Lighting the Lamp With Rick Ackerman
The Winnipeg hockey club jets into town to take on the St. Louis Blues tonight in another game involving divisional rivals. This will be the tenth game (of 25) this season for the Blues against other Central Division foes. The Note has done quite well, sporting a 6-2-1 record, with victories over Chicago, Colorado, Nashville, Dallas and two against Minnesota. The losses were to Dallas, Chicago (in overtime) and Nashville.
It is difficult for many hockey fans today to understand the history of the Winnipeg Jets since two different franchises have had that exact same name.
The original Winnipeg Jets entered the NHL as refugees from the World Hockey Association in 1979. The WHA was founded in 1971 by American promoters Dennis Murphy and Gary Davidson, ably aided by Canadian Bill Hunter, president of the defunct Western Canada Hockey League. The WHA sought to expand hockey to major American and Canadian cities before the NHL expanded to those cities (following the NHL Expansion of 1967 and the addition of Buffalo and Vancouver in 1970). By successfully challenging the NHL’s reserve clause, the new WHA teams were able to attract players by offering them more money.
In 1972 the Cleveland Crusaders, New England Whalers, New York Raiders, Ottawa Nationals, Philadelphia Blazers, Quebec Nordiques, Alberta Oilers, Chicago Cougars, Houston Aeros, Los Angeles Sharks, Minnesota Fighting Saints and Winnipeg Jets all began play in the new league. Fast forward to the 1978-79 season when the WHA was down to seven teams after many, many relocations, additions and subtractions. The Whalers, Nordiques, Jets, Edmonton Oilers, Birmingham Bulls, Cincinnati Stingers and Indianapolis Ice all struggled through that last season. The WHA disbanded that summer, and Edmonton, Hartford, Quebec and Winnipeg joined the NHL as expansion teams, beginning play in October 1979.
So, the highly successful WHA Jets became the highly unsuccessful NHL Jets and were forced to relocate in 1996 to Phoenix, Arizona, as the Coyotes.
In 1997 the NHL granted expansion franchises to Atlanta, Nashville, Columbus and St. Paul, Minnesota. The birth of a new franchise in Atlanta marked the return of NHL hockey to the city General Sherman burned during the Civil War. The Atlanta Flames, granted an expansion franchise in 1972, moved to Calgary in 1980 due to poor attendance, rising costs and terrible management. Named for Georgia’s state bird, the Thrashers began NHL play in October 1999, losing to the New Jersey Devils, 4-1. During 12 seasons, Atlanta only qualified for the playoffs once (swept by the Rangers in 2007) and due to continuing poor attendance, financial losses and ownership problems, the franchise was relocated to Winnipeg as the Jets in 2011.
The Blues have never met either the Thrashers or the new Jets in postseason play. St. Louis did play the old Jets (now Coyotes) once, winning the first-round series in 1982, three games to one.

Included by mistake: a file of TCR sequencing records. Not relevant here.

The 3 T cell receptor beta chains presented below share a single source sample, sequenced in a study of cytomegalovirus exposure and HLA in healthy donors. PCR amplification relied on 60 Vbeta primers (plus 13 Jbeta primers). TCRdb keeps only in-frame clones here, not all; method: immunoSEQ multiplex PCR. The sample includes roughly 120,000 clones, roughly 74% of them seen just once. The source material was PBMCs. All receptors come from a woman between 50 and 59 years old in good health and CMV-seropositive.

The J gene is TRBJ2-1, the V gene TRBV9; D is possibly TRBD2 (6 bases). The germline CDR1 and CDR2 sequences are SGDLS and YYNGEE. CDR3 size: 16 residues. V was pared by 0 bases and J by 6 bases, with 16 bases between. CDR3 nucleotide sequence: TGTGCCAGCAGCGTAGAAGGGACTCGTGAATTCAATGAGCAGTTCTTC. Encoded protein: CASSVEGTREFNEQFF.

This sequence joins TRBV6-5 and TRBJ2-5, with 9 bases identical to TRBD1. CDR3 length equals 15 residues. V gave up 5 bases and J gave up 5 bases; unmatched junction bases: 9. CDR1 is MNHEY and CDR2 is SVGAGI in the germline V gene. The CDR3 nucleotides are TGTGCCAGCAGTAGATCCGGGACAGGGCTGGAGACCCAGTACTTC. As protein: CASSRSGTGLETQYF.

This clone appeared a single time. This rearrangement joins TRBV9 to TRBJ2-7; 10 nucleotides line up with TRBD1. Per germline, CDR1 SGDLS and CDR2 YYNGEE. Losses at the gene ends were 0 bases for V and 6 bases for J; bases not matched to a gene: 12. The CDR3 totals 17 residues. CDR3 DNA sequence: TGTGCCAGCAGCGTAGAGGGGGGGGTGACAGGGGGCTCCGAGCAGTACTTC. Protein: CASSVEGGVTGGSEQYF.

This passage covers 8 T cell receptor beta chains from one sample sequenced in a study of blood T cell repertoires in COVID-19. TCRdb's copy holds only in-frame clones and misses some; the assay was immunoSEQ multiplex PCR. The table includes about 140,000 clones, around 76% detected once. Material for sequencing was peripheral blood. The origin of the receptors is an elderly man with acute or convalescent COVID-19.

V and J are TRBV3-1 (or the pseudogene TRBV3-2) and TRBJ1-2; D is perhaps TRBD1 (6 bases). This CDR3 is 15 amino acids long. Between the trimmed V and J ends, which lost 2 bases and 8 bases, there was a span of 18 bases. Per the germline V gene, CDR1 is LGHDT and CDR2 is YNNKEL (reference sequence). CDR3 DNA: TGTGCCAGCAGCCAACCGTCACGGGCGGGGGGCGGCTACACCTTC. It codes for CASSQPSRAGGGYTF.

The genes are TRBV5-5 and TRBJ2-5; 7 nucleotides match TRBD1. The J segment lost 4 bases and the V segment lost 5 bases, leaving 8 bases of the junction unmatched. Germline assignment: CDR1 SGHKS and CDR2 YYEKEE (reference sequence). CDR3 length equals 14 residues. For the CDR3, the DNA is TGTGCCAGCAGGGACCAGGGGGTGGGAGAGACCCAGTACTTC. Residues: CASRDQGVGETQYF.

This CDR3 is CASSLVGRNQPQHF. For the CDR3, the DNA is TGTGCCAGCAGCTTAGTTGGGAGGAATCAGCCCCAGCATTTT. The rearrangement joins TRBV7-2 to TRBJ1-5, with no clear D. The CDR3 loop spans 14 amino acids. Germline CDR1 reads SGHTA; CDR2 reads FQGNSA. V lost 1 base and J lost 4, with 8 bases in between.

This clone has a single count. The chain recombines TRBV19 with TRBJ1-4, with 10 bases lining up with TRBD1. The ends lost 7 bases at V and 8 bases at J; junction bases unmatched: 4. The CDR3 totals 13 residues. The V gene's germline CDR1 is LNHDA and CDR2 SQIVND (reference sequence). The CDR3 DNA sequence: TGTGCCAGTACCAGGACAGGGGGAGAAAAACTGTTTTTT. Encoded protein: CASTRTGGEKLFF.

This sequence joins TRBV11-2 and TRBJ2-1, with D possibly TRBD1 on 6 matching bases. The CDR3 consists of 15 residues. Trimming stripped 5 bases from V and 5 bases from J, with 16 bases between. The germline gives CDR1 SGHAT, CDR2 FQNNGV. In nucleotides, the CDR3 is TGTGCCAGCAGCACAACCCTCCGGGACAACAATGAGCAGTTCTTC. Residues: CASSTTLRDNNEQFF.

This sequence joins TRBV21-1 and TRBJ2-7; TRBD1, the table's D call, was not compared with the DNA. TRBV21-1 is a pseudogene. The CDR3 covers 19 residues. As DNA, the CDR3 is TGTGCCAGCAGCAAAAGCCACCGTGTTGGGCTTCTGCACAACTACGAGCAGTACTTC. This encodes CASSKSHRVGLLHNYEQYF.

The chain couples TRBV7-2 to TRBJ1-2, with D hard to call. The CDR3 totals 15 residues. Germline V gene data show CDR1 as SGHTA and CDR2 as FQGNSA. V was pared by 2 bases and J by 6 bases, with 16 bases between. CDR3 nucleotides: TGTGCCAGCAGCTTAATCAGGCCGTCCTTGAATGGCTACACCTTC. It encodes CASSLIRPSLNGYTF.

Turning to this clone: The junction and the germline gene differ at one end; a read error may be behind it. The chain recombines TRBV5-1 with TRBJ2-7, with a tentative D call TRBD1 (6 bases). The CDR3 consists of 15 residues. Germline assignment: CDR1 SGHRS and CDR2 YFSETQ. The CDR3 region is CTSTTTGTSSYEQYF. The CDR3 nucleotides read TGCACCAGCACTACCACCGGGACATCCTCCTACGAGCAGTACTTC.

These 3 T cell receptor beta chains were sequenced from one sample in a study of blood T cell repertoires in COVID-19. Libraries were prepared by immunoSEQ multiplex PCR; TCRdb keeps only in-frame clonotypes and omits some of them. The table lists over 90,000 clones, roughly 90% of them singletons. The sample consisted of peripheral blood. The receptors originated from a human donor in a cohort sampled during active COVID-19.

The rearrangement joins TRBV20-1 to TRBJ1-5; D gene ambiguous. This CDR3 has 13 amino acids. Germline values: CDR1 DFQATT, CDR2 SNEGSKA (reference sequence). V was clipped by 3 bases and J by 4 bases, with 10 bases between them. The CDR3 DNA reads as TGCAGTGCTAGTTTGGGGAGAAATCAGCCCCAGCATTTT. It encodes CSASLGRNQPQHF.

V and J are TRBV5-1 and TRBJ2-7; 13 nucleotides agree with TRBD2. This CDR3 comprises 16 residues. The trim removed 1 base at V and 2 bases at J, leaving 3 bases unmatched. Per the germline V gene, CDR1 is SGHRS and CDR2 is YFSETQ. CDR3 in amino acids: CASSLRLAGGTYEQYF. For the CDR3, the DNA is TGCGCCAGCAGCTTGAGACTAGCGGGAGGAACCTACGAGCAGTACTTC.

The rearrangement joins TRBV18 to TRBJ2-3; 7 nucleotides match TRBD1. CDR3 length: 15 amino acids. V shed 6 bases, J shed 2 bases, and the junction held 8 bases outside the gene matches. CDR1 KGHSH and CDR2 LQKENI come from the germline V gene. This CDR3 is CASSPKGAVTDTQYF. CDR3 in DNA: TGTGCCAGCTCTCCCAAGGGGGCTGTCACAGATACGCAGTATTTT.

Nor have the Blues ever made a trade with the Jets. However, they did deal with the Thrashers, starting with dispatching Lubos Bartecko to Atlanta for a fourth-round draft pick in 2001. The Note wasted that choice on Russian winger Igor Valeev, who never played in St. Louis. He did score 22 goals for Worcester/Peoria over five minor league seasons before returning to Russia.
In March 2002 the Blues acquired veteran center Ray Ferraro from Atlanta for a fourth-round draft choice. Ferraro, a 19-year NHL veteran, scored six goals and ten points in 15 regular season games for St. Louis before retiring. “Chicken Parm” also scored three assists in ten playoff games for the Blues in 2002. After working for ESPN, NBC and EA Sports, Ferraro is currently a broadcaster/analyst on TSN Hockey in Toronto and Ottawa.
Anxious to bolster their roster for the playoffs, Atlanta acquired Keith Tkachuk from St. Louis, then out of playoff contention, on February 25, 2007. The Blues received center Glen Metropolit, a 2007 first-round draft choice (which turned out to be Ian Cole, later traded to Pittsburgh for Robert Bortuzzo), two second-round picks (centers Phil McRae and Brett Sonne), and a 2008 conditional first-round draft choice if Tkachuk re-signed with Atlanta, which was not exercised. That turned out quite well since it meant the Blues could draft Alex Pietrangelo with the fourth overall pick.
After the Thrashers were eliminated in four games, Tkachuk and a conditional fourth-round pick went back to St. Louis on June 26, 2007. GM Larry Pleau then signed Big Walt to a new two-year contract with the Blues for $8 million, and Atlanta received the conditional fourth-round draft choice in 2008. Metropolit played 20 lackluster games (two goals, five points) before moving on to Boston. McRae suited up for 15 games with the Blues (one goal, three points) and is now on the roster of the Hartford Wolf Pack after signing a contract in August with the New York Rangers’ farm team. Sonne never wore the Bluenote and after four seasons in Peoria and one in Texas (Fort Worth) went to Austria, Sweden, Slovakia, Italy and Denmark, where he is currently playing for the Herlev Eagles, eight miles northwest of Copenhagen.
A win is a win, yet the Blues have been rather sloppy sweeping all three games so far on this five-game home stand; one in regulation, one in overtime and one in a shootout. All three victories were by only one goal. In both bonus-time games, the Note gave up a goal in the final minute of regulation play. And it almost happened in Thursday’s contest with Tampa Bay, but Jake Allen saved the day.
Will the Blues ground the Jets tonight with a satisfying victory by more than one goal? (Please!)